Oh, now this is interesting.  Both of the refs from your games are on the opposing team, and they’re excellent players.  Your daughter’s a defender, and you wonder if she’s caught on to the fact that the ref who’d irritated her so badly the night before is a striker on the other team.  You know that, if she can just break up one of his drives, she’ll feel like the universe has been realigned and all will be right.  Sadly, it doesn’t happen, just from lack of opportunity.  And miracle of miracles, you see that the frustrating ref actually can follow a ball.  You hear a comment that your team gave it more in their game than your older daughter’s team of teens did in theirs, and you can’t help but agree.  The ref in your second game is goalie in this one, and even though it’s his first season reffing, you think he does a better job than these more experienced refs – and there are three at this level.  Although your daughter plays well, a win isn’t to be for them this week.  It’s time to go home.

In the midst of your time at the fields, you’ve dealt with the administrative aspects of coaching, texted the moms of the sick kids to find out how they’re doing, done all the in-game-coaching things, and loved up on your team.  You’ve cheered your other daughter’s team throughout their game and looked over to see your younger daughter playing in a pick-up game involving players from three levels.  You’ve chatted up another team parent; she’ll be on the opposite side next week.  You’ve felt anger at the bad ref anew when you found out he let play continue in the day’s first game, despite a downed, crying player.  You took a few to talk to one of your friends – an opposing coach.  And you’ve talked to former players and former team parents, because soccer is family.

Then Mother’s Day dawns.  Actually, it’d dawned two hours ago, but you’d woken up in the wee dark hours of the morning thinking about your amazing team and gone back to sleep.  Two texts await you, one from your coaching assistant, the other from another player’s mom, both wishing you a Happy Mother’s Day.  The player who’d taken the ball to the face is fine, the one who’d taken a ball to the head has a slight headache, but nothing worse.  You reply to their texts, returning the wishes, and then post such wishes to the whole team.  This is the first time this has ever happened to you.  This year, more than any other, you truly feel that soccer is family.  Or, to put it more alliteratively, football is family.

Being Present to Black Friday

We don’t call it “Good Friday” here, because, in those moments, there was nothing good about it.  After enjoying dinner, twelve disciples watched their leader get arrested.  Then what happened to them?  All we know is that Peter followed along, likely staying close to hear what was going on but even so, denying knowing Jesus at all.  Judas committed suicide out of remorse for his betrayal of Jesus.  As for the rest?  They probably scattered in fear.  Likely we all would.

As Peter followed Jesus and the crowd as the guards dragged Jesus first to the Sanhedrin, then to Pilate, then to Herod and back to Pilate (in Luke’s account), he was scared to death.  Unsure.  Hesitant.  Too scared even to admit to knowing Jesus.

Then Friday dawns.  Jesus is bruised, beaten, bloody.  He hasn’t slept, opting instead to pray for hours during the long night after dinner.  He’s been betrayed, he’s feeling friendless – he’s alone, for all intents and purposes.  Soon he will be forced to walk the two miles from the Praetorium to Golgotha.  Some gospel accounts have him carrying his cross the whole way, others have the Roman soldiers conscripting Simon of Cyrene to carry it part of the way.  Regardless, he picked up his cross.  He accepted the death sentence.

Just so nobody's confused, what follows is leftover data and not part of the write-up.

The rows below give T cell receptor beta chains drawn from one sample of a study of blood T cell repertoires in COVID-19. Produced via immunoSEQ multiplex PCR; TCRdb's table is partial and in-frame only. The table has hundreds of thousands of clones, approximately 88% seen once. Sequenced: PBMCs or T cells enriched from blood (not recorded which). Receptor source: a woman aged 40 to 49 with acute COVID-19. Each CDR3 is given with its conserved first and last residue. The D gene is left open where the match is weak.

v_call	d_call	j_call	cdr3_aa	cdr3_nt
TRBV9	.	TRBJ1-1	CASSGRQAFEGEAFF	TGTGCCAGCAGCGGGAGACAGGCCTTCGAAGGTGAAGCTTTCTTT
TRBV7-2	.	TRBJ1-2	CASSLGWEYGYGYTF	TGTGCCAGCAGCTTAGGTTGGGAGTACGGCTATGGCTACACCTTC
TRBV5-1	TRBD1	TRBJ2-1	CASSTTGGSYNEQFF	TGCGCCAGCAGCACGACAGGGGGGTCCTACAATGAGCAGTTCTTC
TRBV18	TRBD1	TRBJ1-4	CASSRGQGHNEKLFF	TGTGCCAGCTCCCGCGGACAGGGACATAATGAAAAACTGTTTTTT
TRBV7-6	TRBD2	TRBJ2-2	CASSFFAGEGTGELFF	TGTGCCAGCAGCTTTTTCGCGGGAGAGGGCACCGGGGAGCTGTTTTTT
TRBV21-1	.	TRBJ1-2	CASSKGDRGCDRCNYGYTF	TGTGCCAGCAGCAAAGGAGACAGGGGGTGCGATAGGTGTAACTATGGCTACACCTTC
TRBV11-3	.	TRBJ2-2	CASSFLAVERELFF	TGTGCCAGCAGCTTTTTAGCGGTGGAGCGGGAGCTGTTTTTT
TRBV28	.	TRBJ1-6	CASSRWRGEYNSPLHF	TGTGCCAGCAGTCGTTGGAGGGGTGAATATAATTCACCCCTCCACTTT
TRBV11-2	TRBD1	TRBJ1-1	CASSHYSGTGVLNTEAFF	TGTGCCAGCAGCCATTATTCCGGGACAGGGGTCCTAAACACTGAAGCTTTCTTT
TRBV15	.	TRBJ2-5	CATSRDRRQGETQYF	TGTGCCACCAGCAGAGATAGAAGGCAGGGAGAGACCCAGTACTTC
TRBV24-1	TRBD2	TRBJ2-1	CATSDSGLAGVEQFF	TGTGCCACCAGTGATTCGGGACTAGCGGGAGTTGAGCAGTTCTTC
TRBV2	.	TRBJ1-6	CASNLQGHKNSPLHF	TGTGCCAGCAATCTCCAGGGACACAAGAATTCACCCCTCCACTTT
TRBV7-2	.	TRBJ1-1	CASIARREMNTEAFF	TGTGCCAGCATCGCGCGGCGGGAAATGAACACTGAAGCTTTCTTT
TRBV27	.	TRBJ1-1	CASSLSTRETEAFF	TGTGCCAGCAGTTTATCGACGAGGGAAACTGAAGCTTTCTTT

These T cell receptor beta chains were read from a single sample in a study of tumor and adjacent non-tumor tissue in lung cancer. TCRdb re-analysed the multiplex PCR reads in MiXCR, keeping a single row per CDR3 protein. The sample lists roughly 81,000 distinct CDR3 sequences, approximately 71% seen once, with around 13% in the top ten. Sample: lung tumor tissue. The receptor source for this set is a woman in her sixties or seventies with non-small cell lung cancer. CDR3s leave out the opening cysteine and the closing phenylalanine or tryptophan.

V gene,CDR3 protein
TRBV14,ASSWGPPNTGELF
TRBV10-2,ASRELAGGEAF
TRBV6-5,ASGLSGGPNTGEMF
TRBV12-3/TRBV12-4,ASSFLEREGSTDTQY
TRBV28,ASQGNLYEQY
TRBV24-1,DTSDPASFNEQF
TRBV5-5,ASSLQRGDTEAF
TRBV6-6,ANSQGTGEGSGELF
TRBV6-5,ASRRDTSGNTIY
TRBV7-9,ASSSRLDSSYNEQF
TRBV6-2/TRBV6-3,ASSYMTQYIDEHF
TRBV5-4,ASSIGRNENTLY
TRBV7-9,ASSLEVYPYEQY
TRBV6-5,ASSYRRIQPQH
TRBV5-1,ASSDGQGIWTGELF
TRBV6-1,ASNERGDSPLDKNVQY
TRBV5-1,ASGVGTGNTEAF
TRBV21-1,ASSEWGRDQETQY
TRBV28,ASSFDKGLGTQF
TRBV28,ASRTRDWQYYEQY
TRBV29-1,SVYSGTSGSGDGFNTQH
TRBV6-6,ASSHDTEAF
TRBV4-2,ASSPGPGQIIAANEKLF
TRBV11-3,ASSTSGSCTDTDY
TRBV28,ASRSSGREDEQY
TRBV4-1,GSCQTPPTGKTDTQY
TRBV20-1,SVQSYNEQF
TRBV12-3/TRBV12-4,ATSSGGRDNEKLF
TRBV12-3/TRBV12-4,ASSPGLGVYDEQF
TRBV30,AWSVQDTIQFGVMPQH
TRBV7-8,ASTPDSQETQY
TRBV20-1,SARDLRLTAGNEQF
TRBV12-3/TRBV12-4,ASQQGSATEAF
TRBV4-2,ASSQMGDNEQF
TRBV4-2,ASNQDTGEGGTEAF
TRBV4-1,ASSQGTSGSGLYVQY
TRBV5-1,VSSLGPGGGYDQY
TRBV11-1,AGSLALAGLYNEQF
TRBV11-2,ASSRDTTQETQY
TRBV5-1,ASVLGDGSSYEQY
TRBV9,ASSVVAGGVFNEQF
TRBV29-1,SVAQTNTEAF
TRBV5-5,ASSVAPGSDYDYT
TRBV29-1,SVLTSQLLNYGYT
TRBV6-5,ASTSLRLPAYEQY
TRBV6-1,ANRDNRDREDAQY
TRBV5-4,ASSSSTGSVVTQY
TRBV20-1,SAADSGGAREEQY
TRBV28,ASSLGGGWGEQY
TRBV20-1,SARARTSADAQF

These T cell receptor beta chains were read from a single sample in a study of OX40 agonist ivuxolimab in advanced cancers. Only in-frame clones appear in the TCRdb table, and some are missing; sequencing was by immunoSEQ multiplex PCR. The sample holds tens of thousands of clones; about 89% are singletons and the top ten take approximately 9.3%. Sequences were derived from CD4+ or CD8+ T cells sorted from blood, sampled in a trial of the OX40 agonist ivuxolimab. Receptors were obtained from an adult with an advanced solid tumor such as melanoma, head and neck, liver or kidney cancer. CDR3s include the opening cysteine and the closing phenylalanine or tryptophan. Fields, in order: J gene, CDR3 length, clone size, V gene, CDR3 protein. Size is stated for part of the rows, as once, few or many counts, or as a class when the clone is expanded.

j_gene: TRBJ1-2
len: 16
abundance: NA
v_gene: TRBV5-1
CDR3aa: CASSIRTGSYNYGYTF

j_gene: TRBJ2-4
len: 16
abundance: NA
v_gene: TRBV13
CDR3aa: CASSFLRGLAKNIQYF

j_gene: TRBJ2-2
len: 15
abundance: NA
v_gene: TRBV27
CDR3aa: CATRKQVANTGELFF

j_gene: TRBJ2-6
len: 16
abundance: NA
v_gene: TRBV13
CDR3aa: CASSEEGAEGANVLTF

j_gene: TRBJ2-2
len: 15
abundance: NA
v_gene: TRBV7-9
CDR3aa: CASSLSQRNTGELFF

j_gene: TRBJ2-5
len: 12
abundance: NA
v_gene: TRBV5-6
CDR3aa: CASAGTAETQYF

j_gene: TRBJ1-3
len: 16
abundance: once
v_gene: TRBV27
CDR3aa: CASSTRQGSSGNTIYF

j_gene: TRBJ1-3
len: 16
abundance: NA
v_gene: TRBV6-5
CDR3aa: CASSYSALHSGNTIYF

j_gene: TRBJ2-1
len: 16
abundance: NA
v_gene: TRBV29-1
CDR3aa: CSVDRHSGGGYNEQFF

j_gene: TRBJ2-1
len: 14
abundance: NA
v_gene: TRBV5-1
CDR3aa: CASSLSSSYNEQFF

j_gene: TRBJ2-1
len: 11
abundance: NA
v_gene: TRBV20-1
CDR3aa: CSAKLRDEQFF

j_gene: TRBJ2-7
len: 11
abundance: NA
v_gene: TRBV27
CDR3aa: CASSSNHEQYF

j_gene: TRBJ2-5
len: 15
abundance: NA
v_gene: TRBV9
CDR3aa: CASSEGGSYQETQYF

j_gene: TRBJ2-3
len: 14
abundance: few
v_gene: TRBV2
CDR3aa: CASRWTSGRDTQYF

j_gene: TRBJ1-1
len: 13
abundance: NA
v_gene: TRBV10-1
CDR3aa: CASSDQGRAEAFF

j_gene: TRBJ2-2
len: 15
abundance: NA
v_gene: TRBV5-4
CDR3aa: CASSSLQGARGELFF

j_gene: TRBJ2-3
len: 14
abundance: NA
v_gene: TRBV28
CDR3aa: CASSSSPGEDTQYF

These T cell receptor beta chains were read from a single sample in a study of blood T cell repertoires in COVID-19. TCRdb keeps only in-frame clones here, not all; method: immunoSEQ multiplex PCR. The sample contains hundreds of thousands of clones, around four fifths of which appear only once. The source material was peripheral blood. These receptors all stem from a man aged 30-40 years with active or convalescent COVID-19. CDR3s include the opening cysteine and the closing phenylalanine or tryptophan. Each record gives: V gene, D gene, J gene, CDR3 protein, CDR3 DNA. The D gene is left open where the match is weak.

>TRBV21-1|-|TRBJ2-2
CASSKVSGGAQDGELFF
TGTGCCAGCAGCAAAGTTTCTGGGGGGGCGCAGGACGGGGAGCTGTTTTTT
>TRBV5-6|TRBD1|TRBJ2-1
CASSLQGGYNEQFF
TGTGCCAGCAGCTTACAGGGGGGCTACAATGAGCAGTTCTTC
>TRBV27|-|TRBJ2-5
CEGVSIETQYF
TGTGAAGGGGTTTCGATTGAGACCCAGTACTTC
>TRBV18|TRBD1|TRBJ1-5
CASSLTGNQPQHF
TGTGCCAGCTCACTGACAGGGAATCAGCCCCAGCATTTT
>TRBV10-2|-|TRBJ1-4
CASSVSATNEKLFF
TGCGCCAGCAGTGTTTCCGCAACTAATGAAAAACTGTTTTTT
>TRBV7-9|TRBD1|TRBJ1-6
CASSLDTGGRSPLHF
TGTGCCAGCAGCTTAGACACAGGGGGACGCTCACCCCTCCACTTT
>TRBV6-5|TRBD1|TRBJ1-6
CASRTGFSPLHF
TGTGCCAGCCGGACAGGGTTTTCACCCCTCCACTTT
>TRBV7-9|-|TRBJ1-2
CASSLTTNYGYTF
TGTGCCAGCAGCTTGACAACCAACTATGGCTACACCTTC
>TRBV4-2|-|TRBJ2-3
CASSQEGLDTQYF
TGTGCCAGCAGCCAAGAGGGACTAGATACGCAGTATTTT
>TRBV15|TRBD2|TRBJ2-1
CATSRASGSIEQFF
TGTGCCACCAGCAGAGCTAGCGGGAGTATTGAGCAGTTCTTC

And now it’s 9 a.m.  The soldiers nail Jesus to the cross.  They laugh and jeer, as do people in the crowd.  They divide Jesus’ things amongst themselves and cast lots for his robe.  For the next six hours, Jesus will hear the taunts and jeers of the soldiers, the religious leaders, and the rest of the crowd.  Even one of the thieves beside him would taunt him.  John tells us that Jesus looked down and saw his mother and his “beloved disciple,” giving them to each other, commissioning John to take care of Mary.  The rest of Jesus’ followers?  Who knows where they are.  Probably hiding out in fear, not wanting to be discovered, not wanting to be found guilty by association.

Noon.  Darkness falls over the land.  Jesus continues to suffer, breath coming harder.  The crowds and soldiers continue to watch and mock.  Crucified people slowly suffocate and die, eventually becoming too weak to push up against the nails or ropes, the weight of the body as it hangs preventing the lungs from taking in enough air.

Three p.m.  Jesus gives a loud cry and dies.  The Roman soldiers don’t need to break his legs to hasten death as they had to to the thieves.  The eleven remaining disciples are nowhere to be found.  Two members of the Council, secret followers of Jesus, now come out and one approaches Pilate, requesting the body of Jesus.  The other helps him take the body down.  They wrap the body in herbs and linens before laying it in a new tomb.  The women who followed Jesus follow the two men, noting where Jesus was before going home for Sabbath rest.

Sunset comes and with it, the Sabbath begins.  We don’t know what the disciples did, but we can imagine how they felt.  They would have felt fear and uncertainly.  They were heartbroken about losing their friend and teacher.  The disciples were crushed with disappointment, because they truly believed that Jesus was heralding a new messianic era, a time when the Israelites would rise up and destroy their Roman oppressors.